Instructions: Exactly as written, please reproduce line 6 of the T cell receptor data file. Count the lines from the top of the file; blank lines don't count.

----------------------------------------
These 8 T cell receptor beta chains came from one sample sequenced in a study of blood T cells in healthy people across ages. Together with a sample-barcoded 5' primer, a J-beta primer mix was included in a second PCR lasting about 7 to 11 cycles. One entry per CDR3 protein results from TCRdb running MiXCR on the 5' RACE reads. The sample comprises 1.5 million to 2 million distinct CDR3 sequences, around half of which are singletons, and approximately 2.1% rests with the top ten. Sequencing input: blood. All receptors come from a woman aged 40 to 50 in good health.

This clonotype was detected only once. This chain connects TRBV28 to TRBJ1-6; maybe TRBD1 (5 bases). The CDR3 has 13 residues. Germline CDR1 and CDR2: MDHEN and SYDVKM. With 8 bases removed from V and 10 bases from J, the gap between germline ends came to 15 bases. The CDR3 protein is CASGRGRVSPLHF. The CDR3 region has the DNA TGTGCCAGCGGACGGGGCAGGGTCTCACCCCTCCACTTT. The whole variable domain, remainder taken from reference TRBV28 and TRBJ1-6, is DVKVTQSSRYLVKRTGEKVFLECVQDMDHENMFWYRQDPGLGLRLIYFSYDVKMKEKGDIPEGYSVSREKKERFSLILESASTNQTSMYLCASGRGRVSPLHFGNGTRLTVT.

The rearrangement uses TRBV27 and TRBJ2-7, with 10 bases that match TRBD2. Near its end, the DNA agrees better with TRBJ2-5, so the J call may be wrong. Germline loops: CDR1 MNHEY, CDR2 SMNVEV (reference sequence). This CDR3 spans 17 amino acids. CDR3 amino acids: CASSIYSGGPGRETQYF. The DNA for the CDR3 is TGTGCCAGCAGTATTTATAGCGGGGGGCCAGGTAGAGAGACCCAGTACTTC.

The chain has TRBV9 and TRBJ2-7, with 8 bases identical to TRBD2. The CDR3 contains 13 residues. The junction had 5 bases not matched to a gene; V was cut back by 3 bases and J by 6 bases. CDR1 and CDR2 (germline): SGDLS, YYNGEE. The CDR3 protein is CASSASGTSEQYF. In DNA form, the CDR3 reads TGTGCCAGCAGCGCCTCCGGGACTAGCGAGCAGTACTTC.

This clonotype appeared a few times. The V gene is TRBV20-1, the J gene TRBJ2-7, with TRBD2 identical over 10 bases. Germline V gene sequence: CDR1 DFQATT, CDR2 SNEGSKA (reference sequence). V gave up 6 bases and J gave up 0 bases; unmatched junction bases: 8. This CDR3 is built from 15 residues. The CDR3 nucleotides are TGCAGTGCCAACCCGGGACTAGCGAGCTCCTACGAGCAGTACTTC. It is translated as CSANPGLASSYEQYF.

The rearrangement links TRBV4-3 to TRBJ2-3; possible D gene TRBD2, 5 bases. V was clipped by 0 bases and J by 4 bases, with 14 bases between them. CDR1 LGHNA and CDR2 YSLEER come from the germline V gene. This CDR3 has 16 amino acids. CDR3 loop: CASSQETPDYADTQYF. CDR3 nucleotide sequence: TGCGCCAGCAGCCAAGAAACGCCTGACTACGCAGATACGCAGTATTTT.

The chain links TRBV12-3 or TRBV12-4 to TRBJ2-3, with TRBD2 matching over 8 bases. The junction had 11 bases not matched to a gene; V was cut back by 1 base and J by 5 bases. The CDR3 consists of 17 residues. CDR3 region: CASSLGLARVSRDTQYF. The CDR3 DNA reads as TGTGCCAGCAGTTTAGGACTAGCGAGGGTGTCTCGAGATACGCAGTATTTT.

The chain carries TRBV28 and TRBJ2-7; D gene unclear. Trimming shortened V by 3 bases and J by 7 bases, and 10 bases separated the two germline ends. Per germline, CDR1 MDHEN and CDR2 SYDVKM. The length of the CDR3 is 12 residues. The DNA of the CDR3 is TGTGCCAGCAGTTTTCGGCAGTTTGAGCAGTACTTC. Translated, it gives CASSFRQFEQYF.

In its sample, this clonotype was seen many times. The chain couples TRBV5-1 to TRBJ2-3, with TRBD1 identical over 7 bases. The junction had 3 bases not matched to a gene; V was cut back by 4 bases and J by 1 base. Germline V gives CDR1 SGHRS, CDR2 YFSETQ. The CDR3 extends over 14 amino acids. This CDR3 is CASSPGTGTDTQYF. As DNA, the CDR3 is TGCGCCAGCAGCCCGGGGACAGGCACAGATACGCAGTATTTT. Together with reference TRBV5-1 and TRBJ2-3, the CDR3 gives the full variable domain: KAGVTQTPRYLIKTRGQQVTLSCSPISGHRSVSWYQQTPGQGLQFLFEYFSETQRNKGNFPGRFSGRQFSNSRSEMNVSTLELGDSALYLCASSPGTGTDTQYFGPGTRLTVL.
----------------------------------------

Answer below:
The rearrangement links TRBV4-3 to TRBJ2-3; possible D gene TRBD2, 5 bases. V was clipped by 0 bases and J by 4 bases, with 14 bases between them. CDR1 LGHNA and CDR2 YSLEER come from the germline V gene. This CDR3 has 16 amino acids. CDR3 loop: CASSQETPDYADTQYF. CDR3 nucleotide sequence: TGCGCCAGCAGCCAAGAAACGCCTGACTACGCAGATACGCAGTATTTT.